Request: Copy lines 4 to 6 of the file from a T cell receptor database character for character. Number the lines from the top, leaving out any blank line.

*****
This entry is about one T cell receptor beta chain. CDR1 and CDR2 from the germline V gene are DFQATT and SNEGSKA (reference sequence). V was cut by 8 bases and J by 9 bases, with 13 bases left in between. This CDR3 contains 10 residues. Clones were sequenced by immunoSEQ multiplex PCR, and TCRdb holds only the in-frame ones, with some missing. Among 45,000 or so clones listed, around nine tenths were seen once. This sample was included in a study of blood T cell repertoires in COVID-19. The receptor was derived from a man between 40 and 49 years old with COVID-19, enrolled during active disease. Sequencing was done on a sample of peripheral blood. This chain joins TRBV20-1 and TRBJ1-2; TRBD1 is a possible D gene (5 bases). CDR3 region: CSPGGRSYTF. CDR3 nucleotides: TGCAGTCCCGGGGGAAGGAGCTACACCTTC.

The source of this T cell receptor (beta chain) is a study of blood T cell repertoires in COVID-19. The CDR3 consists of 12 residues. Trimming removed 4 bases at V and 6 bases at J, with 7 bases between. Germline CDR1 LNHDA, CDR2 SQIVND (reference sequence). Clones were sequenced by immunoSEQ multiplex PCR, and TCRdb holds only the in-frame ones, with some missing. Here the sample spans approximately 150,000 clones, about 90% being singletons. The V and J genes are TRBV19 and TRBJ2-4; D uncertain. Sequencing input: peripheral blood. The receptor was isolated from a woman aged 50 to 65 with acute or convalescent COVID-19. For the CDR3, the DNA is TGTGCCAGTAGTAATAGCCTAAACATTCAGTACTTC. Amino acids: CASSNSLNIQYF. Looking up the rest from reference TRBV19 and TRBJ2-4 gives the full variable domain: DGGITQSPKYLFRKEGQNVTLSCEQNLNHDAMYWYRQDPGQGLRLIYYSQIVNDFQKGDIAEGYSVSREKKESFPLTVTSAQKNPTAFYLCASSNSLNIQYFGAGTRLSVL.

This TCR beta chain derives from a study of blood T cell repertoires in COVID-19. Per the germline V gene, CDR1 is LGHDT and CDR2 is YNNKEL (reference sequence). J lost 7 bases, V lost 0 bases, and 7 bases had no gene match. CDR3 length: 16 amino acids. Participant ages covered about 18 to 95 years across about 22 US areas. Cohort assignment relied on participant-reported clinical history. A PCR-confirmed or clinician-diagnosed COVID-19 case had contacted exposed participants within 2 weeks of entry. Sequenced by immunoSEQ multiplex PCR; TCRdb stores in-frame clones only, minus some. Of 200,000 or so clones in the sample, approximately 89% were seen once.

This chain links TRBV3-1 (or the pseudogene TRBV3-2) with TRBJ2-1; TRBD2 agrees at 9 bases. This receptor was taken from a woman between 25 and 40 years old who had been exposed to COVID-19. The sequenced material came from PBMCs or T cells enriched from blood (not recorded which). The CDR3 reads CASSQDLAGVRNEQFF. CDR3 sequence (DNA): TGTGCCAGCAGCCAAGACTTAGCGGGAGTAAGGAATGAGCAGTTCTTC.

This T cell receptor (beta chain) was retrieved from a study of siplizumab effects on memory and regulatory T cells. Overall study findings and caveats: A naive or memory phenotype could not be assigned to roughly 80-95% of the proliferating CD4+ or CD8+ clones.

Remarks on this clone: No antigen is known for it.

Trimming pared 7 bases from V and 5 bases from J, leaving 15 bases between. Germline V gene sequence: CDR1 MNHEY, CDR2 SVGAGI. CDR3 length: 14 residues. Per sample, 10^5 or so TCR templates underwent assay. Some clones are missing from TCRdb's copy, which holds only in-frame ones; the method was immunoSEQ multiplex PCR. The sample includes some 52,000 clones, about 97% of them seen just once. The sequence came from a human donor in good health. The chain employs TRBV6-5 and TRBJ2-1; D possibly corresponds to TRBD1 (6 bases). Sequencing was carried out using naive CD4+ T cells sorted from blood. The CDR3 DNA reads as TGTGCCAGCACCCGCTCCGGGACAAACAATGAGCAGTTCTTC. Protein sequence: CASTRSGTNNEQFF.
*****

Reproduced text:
This chain links TRBV3-1 (or the pseudogene TRBV3-2) with TRBJ2-1; TRBD2 agrees at 9 bases. This receptor was taken from a woman between 25 and 40 years old who had been exposed to COVID-19. The sequenced material came from PBMCs or T cells enriched from blood (not recorded which). The CDR3 reads CASSQDLAGVRNEQFF. CDR3 sequence (DNA): TGTGCCAGCAGCCAAGACTTAGCGGGAGTAAGGAATGAGCAGTTCTTC.

This T cell receptor (beta chain) was retrieved from a study of siplizumab effects on memory and regulatory T cells. Overall study findings and caveats: A naive or memory phenotype could not be assigned to roughly 80-95% of the proliferating CD4+ or CD8+ clones.

Remarks on this clone: No antigen is known for it.